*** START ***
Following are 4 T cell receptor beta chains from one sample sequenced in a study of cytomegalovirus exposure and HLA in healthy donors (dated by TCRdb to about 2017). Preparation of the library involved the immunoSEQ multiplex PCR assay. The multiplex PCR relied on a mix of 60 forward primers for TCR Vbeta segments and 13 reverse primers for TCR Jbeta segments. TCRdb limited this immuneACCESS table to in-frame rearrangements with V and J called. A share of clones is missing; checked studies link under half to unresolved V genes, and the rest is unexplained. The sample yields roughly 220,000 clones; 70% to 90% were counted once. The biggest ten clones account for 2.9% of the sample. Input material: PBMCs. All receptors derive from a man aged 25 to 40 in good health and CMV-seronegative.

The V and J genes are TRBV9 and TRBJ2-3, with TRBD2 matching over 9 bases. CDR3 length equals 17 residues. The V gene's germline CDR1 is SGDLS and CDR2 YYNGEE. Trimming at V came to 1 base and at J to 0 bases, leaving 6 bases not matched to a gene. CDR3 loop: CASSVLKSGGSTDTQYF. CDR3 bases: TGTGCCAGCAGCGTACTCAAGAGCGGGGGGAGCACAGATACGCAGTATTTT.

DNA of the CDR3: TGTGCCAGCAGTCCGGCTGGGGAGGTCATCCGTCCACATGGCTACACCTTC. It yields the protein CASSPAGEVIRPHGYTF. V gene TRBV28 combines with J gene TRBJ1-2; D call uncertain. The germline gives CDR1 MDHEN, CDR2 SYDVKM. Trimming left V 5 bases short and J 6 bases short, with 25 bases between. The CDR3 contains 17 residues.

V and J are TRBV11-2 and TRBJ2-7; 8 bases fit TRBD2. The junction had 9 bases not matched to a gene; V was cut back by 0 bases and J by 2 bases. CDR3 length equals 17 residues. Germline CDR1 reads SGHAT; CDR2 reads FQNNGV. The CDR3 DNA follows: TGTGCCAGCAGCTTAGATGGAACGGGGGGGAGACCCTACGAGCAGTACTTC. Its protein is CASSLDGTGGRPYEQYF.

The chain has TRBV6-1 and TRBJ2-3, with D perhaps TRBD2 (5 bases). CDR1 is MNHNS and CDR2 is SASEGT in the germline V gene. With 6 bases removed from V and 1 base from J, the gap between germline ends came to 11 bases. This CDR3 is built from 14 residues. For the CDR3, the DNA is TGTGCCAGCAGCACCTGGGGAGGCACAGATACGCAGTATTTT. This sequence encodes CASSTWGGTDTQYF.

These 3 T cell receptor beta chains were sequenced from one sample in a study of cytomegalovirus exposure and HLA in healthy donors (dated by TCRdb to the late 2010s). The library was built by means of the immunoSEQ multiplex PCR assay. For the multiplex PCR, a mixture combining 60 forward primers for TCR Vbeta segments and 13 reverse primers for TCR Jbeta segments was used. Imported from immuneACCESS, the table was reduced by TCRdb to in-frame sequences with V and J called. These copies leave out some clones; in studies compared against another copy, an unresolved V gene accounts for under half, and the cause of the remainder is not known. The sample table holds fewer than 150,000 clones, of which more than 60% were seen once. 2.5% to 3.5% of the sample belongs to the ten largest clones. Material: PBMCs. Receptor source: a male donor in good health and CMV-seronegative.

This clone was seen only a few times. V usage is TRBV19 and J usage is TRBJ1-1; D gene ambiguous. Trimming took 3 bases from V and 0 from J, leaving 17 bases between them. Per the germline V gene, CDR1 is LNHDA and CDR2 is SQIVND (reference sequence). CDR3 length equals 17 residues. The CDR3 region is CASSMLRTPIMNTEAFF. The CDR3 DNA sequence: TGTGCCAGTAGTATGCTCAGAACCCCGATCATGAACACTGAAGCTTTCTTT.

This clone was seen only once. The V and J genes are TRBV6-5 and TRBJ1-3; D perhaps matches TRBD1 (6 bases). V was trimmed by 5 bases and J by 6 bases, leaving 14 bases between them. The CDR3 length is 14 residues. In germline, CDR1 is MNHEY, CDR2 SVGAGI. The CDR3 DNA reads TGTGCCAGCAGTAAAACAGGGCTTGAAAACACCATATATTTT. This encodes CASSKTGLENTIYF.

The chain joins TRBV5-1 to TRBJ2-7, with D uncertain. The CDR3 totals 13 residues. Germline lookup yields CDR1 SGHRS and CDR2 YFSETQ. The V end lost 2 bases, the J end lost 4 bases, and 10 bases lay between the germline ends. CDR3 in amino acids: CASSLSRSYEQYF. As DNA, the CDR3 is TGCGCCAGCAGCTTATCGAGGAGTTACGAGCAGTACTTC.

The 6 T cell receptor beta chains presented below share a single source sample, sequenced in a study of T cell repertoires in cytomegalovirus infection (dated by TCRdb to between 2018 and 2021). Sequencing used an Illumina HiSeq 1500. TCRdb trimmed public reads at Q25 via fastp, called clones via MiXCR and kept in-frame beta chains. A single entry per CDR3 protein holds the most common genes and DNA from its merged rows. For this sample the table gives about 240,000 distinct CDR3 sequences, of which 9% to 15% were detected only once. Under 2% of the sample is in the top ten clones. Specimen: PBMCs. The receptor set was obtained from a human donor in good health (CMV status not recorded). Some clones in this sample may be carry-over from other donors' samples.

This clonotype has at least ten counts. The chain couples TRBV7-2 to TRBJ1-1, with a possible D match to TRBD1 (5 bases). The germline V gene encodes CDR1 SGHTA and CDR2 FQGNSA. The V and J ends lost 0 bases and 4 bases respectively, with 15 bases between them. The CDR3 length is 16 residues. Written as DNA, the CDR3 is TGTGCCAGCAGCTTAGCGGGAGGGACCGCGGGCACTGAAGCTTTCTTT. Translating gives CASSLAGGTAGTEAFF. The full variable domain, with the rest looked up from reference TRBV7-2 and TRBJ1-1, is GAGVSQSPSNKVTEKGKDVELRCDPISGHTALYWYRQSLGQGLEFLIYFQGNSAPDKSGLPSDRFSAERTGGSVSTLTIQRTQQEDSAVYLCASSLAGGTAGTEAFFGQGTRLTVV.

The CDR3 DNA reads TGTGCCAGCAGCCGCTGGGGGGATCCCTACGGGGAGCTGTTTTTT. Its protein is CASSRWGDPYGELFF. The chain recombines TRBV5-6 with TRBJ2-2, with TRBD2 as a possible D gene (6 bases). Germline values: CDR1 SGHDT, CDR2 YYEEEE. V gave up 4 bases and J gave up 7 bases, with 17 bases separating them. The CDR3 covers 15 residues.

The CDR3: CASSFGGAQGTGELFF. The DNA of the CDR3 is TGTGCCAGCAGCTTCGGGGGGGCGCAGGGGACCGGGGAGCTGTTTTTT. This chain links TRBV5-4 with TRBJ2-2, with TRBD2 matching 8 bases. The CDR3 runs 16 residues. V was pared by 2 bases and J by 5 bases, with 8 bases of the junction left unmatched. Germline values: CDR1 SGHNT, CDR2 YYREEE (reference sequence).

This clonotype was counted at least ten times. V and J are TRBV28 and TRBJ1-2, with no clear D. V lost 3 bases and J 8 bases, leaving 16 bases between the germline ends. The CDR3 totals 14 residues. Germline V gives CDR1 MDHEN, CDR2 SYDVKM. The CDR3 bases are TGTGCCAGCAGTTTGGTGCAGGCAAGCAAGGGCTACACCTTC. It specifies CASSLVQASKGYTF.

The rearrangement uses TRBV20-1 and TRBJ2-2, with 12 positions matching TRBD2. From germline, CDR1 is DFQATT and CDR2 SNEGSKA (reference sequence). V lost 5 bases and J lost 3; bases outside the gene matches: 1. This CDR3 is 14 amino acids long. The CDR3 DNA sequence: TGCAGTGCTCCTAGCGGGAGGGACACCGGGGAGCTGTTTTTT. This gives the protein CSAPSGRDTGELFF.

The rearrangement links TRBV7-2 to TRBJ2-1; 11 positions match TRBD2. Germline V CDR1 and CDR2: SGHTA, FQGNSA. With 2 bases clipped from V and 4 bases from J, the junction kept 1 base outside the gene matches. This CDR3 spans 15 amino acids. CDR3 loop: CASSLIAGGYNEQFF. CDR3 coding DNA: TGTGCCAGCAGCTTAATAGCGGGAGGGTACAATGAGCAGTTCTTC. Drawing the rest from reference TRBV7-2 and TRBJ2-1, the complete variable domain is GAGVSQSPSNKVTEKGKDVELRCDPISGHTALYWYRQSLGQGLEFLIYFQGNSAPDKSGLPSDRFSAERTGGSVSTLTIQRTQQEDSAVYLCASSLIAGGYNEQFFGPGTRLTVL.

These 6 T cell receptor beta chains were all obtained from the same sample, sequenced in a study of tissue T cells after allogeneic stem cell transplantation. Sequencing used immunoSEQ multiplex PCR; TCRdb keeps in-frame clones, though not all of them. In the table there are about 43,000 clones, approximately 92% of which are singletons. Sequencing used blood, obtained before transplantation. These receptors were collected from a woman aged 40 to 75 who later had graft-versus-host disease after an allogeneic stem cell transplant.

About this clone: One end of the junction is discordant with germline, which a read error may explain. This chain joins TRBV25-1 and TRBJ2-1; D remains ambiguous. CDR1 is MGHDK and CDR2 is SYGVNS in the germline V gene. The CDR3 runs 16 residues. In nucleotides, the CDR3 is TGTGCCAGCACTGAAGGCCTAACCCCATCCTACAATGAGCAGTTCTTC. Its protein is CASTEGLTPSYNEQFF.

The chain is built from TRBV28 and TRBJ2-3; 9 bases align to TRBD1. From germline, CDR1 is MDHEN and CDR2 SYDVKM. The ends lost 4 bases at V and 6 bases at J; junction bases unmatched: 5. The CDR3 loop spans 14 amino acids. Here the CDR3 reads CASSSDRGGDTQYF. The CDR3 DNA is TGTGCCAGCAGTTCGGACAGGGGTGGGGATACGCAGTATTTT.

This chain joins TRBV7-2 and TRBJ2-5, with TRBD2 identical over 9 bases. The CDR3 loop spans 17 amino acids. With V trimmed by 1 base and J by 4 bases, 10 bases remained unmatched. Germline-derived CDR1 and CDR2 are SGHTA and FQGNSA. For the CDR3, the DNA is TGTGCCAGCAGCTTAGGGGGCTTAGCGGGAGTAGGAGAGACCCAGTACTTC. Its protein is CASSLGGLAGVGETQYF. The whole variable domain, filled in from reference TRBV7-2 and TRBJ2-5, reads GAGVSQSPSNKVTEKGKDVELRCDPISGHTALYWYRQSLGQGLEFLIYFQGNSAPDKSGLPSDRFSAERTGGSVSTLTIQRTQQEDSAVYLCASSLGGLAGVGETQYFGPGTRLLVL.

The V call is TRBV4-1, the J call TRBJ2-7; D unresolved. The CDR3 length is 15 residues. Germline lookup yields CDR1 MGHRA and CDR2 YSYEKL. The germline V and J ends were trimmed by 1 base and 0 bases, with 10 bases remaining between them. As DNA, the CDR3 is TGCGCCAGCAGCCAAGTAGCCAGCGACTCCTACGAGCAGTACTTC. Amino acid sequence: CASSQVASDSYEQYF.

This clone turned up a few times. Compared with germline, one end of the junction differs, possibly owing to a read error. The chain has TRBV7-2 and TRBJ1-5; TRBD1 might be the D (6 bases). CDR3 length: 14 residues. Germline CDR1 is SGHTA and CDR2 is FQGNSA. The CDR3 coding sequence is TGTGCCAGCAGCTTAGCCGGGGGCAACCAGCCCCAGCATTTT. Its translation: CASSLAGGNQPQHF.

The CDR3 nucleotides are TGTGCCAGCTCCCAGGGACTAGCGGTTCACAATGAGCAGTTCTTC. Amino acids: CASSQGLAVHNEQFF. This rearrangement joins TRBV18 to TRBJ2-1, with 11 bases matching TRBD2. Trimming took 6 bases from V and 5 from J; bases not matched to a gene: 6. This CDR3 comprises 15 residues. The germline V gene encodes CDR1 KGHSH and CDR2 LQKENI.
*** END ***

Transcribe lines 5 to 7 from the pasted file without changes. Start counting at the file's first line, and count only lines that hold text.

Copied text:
The chain has TRBV6-1 and TRBJ2-3, with D perhaps TRBD2 (5 bases). CDR1 is MNHNS and CDR2 is SASEGT in the germline V gene. With 6 bases removed from V and 1 base from J, the gap between germline ends came to 11 bases. This CDR3 is built from 14 residues. For the CDR3, the DNA is TGTGCCAGCAGCACCTGGGGAGGCACAGATACGCAGTATTTT. This sequence encodes CASSTWGGTDTQYF.

These 3 T cell receptor beta chains were sequenced from one sample in a study of cytomegalovirus exposure and HLA in healthy donors (dated by TCRdb to the late 2010s). The library was built by means of the immunoSEQ multiplex PCR assay. For the multiplex PCR, a mixture combining 60 forward primers for TCR Vbeta segments and 13 reverse primers for TCR Jbeta segments was used. Imported from immuneACCESS, the table was reduced by TCRdb to in-frame sequences with V and J called. These copies leave out some clones; in studies compared against another copy, an unresolved V gene accounts for under half, and the cause of the remainder is not known. The sample table holds fewer than 150,000 clones, of which more than 60% were seen once. 2.5% to 3.5% of the sample belongs to the ten largest clones. Material: PBMCs. Receptor source: a male donor in good health and CMV-seronegative.

This clone was seen only a few times. V usage is TRBV19 and J usage is TRBJ1-1; D gene ambiguous. Trimming took 3 bases from V and 0 from J, leaving 17 bases between them. Per the germline V gene, CDR1 is LNHDA and CDR2 is SQIVND (reference sequence). CDR3 length equals 17 residues. The CDR3 region is CASSMLRTPIMNTEAFF. The CDR3 DNA sequence: TGTGCCAGTAGTATGCTCAGAACCCCGATCATGAACACTGAAGCTTTCTTT.